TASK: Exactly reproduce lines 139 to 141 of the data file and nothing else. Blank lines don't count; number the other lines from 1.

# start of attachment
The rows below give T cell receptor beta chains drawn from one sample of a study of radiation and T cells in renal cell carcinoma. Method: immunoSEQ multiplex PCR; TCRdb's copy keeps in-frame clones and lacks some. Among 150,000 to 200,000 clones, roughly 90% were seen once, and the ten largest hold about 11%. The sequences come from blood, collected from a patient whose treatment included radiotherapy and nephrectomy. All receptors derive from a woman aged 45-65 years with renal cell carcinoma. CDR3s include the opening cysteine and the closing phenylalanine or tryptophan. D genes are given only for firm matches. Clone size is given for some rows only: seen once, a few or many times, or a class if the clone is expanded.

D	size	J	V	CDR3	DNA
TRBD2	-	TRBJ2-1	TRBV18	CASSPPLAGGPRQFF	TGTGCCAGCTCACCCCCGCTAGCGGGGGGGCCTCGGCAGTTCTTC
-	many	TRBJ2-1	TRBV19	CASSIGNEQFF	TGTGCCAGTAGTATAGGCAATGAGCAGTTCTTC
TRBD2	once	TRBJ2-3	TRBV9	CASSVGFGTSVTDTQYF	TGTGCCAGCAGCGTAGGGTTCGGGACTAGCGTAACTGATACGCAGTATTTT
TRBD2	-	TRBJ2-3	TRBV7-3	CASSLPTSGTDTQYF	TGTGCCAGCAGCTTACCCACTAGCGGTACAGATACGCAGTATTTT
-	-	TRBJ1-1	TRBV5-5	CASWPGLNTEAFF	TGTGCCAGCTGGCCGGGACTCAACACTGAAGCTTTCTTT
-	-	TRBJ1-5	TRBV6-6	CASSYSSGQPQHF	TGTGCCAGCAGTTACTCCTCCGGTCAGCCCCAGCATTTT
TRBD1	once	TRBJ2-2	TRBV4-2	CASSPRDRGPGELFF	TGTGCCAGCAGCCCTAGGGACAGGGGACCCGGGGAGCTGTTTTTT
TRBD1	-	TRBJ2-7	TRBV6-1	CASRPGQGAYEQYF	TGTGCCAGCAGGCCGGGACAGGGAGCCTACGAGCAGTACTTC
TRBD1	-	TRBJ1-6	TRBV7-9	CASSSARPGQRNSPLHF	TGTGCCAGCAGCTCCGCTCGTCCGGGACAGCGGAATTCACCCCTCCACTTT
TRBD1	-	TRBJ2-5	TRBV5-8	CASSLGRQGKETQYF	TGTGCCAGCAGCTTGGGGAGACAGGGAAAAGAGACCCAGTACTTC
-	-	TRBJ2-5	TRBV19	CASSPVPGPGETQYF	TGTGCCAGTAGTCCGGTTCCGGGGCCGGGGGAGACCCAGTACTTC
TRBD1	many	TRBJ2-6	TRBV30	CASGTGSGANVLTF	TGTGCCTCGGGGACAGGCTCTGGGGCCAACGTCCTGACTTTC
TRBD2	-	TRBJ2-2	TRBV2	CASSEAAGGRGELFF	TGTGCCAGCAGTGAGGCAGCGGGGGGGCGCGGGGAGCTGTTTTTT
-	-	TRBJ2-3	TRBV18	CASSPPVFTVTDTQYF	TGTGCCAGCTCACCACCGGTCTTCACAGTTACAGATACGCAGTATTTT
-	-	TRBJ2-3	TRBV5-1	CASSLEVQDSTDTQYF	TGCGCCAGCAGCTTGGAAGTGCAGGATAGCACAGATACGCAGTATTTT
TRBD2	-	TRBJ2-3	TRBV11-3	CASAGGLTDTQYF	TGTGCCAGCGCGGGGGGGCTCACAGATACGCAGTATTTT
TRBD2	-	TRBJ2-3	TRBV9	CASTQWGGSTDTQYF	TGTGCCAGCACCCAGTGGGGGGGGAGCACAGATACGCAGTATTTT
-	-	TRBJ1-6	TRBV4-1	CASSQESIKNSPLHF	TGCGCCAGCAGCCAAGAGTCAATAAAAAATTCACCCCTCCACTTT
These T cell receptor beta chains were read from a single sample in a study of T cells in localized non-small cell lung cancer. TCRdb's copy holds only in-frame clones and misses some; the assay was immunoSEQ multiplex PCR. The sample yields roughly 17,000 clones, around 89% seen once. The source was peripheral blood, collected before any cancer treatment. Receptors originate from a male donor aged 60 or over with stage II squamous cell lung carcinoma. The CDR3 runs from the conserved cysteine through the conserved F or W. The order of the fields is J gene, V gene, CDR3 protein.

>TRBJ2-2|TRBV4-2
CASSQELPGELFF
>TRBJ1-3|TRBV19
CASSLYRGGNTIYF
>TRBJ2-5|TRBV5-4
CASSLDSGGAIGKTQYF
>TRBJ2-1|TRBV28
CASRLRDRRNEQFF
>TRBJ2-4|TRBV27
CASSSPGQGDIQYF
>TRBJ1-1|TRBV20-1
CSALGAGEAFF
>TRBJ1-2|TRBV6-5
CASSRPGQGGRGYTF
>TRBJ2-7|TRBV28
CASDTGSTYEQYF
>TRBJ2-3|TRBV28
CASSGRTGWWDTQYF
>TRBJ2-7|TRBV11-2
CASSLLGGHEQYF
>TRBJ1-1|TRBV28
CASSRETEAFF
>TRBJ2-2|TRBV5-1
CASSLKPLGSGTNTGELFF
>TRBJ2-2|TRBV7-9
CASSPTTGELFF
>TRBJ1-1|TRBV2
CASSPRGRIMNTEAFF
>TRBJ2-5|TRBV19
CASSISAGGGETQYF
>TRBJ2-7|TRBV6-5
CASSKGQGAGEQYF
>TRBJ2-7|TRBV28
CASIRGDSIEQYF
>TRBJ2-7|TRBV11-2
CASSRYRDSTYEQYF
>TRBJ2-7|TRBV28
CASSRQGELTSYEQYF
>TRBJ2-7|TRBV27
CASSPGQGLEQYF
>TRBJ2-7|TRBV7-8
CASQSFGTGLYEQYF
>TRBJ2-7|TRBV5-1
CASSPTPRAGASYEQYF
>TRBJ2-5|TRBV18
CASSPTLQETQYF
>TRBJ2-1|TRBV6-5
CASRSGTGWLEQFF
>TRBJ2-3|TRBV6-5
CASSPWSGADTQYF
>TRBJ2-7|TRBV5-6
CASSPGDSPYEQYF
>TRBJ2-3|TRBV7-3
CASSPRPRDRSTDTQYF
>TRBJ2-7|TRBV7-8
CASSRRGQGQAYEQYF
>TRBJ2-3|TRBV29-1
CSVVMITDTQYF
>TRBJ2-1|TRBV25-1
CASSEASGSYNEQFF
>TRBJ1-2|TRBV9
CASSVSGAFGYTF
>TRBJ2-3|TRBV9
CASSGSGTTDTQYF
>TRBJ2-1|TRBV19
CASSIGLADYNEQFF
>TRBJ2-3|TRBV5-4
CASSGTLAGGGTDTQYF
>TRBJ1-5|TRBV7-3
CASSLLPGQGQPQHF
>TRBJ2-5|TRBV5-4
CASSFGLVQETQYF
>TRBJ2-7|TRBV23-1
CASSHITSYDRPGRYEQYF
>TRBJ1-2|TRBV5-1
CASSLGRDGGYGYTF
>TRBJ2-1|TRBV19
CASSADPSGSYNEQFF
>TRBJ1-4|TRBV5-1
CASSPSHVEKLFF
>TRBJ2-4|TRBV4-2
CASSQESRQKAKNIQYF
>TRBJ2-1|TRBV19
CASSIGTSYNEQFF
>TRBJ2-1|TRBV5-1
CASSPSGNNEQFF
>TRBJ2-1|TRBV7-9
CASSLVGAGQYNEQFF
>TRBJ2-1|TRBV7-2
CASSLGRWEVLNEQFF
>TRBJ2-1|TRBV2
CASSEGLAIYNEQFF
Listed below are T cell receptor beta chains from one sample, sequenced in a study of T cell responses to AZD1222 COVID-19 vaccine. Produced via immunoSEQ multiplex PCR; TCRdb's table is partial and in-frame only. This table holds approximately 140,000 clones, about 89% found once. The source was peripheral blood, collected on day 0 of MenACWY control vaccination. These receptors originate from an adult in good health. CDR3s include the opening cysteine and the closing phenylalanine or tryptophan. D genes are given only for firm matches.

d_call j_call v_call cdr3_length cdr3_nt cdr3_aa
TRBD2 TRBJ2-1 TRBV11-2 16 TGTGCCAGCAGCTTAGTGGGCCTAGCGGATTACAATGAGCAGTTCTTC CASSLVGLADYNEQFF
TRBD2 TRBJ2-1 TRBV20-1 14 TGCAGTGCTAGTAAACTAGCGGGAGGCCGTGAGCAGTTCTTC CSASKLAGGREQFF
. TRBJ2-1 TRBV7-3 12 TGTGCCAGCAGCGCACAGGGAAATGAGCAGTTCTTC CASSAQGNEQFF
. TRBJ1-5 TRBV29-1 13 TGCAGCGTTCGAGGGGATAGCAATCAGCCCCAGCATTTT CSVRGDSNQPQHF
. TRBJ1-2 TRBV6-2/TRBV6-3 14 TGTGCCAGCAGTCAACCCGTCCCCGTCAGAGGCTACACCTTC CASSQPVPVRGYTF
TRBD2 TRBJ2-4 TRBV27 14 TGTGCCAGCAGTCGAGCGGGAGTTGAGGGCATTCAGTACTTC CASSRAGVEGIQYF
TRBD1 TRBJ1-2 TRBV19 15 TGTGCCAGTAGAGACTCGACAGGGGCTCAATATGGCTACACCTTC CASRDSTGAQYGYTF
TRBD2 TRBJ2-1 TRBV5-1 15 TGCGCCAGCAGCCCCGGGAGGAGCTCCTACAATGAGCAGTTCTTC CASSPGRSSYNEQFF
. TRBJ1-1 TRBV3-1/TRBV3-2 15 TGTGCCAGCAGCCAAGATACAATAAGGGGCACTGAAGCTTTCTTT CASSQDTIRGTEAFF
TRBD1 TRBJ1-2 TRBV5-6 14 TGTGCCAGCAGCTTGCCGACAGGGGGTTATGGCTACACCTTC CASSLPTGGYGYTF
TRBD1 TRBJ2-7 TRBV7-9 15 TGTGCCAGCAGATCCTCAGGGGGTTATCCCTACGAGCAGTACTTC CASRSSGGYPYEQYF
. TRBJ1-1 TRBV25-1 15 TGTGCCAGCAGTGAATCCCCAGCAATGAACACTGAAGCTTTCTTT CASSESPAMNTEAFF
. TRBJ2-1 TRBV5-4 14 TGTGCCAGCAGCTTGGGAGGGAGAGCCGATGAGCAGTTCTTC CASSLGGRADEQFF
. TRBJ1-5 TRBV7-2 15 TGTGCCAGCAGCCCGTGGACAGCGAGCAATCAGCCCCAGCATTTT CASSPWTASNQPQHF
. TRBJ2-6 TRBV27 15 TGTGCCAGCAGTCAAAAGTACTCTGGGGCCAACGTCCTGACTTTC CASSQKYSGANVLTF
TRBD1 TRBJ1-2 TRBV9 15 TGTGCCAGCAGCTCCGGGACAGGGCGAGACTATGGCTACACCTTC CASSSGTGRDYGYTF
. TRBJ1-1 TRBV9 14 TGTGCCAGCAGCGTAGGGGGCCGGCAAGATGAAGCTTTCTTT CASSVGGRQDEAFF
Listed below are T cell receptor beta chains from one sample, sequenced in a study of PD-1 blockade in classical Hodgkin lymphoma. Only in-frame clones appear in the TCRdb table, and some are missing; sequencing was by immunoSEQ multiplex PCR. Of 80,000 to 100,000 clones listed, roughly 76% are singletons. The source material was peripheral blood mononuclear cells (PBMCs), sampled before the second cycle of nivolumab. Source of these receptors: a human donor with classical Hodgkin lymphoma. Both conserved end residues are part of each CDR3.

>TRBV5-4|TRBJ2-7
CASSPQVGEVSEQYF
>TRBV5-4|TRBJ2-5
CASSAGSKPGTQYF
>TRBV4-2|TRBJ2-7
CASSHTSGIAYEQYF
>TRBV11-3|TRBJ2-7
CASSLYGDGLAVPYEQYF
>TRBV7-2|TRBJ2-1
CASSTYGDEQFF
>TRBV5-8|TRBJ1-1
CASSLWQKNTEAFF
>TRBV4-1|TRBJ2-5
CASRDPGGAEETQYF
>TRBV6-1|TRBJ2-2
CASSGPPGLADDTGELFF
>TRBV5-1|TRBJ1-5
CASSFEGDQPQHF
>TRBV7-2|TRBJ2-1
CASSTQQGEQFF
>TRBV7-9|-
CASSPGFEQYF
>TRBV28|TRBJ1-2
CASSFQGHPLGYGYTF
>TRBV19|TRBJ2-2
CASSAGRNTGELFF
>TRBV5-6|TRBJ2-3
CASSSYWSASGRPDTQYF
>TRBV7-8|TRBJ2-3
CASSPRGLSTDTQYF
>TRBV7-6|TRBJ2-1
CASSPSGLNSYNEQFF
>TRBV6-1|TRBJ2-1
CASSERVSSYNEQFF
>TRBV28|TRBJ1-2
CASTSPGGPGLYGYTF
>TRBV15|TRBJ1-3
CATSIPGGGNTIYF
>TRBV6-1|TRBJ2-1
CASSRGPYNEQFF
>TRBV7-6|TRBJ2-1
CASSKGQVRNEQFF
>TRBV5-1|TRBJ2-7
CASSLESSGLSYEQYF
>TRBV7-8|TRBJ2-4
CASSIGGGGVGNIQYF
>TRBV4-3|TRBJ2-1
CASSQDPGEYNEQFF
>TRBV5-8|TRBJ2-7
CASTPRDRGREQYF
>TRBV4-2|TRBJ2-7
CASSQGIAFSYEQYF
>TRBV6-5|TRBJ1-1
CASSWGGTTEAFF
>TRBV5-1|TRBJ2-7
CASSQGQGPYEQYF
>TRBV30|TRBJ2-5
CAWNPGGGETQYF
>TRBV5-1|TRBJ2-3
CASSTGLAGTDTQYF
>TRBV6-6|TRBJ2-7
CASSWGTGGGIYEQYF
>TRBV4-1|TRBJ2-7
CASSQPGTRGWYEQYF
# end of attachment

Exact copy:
CASSHTSGIAYEQYF
>TRBV11-3|TRBJ2-7
CASSLYGDGLAVPYEQYF